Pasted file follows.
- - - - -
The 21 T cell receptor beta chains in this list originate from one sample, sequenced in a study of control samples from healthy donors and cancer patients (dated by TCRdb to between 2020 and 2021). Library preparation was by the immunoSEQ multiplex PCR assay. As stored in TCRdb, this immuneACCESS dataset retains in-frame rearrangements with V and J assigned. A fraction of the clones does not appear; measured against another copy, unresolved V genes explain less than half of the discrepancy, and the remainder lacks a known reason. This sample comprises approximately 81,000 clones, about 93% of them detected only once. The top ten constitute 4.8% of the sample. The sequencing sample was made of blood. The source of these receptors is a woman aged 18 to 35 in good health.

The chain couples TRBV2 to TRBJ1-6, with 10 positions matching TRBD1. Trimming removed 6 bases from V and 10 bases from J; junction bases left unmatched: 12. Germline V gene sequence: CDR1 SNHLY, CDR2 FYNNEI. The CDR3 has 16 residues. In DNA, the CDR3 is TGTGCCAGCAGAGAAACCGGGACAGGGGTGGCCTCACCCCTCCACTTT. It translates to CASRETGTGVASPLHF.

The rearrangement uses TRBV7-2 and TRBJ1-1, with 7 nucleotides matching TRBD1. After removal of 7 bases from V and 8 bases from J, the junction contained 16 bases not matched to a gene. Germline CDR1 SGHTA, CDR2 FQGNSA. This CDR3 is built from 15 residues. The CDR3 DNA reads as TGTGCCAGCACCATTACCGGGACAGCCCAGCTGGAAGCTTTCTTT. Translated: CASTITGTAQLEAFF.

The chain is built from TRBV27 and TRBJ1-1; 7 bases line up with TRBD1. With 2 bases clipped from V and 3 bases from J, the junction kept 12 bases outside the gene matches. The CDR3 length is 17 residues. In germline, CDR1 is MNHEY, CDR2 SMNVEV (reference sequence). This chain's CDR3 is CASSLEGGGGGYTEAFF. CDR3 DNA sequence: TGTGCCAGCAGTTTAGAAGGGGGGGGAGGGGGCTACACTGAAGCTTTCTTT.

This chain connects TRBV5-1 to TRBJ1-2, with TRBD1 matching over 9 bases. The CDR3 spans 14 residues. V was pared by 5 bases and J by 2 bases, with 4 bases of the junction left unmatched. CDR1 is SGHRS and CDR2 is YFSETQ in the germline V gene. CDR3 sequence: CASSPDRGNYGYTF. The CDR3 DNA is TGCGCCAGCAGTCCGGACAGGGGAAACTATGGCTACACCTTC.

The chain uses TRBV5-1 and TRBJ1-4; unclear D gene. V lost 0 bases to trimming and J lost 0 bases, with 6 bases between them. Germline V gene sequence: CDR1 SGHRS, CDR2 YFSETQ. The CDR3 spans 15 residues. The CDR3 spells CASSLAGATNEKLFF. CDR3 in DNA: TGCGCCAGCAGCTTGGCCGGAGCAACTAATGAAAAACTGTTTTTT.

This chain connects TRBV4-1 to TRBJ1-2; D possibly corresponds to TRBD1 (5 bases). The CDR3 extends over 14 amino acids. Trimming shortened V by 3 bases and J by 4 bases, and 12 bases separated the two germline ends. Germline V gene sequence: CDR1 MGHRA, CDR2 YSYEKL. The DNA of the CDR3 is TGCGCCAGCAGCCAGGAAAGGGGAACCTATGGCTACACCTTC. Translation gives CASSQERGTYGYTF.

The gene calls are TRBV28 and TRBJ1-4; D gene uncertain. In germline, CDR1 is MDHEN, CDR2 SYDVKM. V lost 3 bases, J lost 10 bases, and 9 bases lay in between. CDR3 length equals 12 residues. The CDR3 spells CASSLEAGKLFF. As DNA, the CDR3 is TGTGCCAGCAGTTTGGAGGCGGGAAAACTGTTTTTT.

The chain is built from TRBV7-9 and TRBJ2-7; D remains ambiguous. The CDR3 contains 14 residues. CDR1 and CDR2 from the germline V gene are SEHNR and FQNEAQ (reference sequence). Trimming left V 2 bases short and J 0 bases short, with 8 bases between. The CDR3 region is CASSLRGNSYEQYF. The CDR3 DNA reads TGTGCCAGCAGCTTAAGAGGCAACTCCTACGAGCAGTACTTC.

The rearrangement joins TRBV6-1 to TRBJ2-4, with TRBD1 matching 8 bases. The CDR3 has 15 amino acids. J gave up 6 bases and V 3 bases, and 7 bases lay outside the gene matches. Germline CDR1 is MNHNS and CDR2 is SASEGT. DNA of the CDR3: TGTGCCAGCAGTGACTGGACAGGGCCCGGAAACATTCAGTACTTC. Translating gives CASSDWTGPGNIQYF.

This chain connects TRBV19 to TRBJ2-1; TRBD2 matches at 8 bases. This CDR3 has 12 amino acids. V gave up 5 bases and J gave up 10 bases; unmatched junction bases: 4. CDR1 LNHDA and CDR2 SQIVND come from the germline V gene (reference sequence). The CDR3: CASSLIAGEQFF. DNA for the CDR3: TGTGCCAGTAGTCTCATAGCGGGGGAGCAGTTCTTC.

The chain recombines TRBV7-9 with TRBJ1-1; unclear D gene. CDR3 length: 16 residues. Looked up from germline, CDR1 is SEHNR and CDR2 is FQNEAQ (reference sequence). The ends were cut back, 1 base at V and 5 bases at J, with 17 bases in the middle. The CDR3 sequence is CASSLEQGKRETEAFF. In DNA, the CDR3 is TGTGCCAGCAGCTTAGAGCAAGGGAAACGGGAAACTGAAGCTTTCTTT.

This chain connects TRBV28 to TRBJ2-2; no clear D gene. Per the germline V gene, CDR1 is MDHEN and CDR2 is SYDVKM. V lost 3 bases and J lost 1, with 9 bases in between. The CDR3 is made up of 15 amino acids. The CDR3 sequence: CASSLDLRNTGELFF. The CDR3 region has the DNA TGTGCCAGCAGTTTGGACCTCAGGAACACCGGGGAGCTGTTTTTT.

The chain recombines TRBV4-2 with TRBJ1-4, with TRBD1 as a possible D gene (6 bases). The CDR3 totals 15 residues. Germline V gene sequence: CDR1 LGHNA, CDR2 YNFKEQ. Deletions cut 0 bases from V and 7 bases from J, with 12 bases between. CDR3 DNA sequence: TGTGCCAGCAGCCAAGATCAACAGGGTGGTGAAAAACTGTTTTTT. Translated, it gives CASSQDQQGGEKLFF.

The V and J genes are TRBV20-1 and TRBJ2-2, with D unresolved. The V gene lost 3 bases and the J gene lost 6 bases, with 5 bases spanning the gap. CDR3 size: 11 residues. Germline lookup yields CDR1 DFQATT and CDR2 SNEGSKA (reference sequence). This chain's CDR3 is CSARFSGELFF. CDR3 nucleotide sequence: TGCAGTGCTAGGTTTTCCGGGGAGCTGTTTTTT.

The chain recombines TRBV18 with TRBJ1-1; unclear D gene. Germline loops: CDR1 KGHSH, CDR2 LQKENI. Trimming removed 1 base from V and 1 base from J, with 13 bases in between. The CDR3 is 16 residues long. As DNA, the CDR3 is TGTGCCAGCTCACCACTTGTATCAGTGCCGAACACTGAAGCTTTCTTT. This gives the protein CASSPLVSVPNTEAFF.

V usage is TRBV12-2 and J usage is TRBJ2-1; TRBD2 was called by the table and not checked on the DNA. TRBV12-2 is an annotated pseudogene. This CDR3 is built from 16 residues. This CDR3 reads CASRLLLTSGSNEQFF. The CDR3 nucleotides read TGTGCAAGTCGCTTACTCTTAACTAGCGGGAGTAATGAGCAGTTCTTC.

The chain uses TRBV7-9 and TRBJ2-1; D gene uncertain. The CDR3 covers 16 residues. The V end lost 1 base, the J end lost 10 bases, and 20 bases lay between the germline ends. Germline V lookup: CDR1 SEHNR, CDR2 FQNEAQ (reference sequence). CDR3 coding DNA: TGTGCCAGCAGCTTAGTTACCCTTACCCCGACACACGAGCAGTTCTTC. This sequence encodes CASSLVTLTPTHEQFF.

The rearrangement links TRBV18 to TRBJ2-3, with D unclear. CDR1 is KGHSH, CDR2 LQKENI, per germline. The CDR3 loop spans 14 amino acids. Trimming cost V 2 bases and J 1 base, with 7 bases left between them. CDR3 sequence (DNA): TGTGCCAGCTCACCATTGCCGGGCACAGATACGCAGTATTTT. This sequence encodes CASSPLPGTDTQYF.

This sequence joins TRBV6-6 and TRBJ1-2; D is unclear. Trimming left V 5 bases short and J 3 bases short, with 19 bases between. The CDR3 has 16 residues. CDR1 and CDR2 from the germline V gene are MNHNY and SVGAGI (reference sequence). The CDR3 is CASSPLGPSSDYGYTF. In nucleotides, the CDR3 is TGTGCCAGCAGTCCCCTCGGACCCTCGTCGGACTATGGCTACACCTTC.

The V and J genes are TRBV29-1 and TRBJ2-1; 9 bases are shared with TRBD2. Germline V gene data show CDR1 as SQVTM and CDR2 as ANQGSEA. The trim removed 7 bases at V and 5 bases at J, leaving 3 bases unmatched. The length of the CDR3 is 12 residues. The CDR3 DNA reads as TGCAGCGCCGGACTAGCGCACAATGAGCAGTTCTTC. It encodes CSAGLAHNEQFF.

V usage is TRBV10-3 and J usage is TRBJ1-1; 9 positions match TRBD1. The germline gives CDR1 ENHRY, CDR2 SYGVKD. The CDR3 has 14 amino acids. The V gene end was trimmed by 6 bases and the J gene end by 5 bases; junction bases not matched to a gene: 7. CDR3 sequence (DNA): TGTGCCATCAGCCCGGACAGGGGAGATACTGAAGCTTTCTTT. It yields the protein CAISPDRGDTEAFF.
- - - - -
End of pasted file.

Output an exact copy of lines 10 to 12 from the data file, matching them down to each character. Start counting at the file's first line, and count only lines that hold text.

The rearrangement joins TRBV6-1 to TRBJ2-4, with TRBD1 matching 8 bases. The CDR3 has 15 amino acids. J gave up 6 bases and V 3 bases, and 7 bases lay outside the gene matches. Germline CDR1 is MNHNS and CDR2 is SASEGT. DNA of the CDR3: TGTGCCAGCAGTGACTGGACAGGGCCCGGAAACATTCAGTACTTC. Translating gives CASSDWTGPGNIQYF.

This chain connects TRBV19 to TRBJ2-1; TRBD2 matches at 8 bases. This CDR3 has 12 amino acids. V gave up 5 bases and J gave up 10 bases; unmatched junction bases: 4. CDR1 LNHDA and CDR2 SQIVND come from the germline V gene (reference sequence). The CDR3: CASSLIAGEQFF. DNA for the CDR3: TGTGCCAGTAGTCTCATAGCGGGGGAGCAGTTCTTC.

The chain recombines TRBV7-9 with TRBJ1-1; unclear D gene. CDR3 length: 16 residues. Looked up from germline, CDR1 is SEHNR and CDR2 is FQNEAQ (reference sequence). The ends were cut back, 1 base at V and 5 bases at J, with 17 bases in the middle. The CDR3 sequence is CASSLEQGKRETEAFF. In DNA, the CDR3 is TGTGCCAGCAGCTTAGAGCAAGGGAAACGGGAAACTGAAGCTTTCTTT.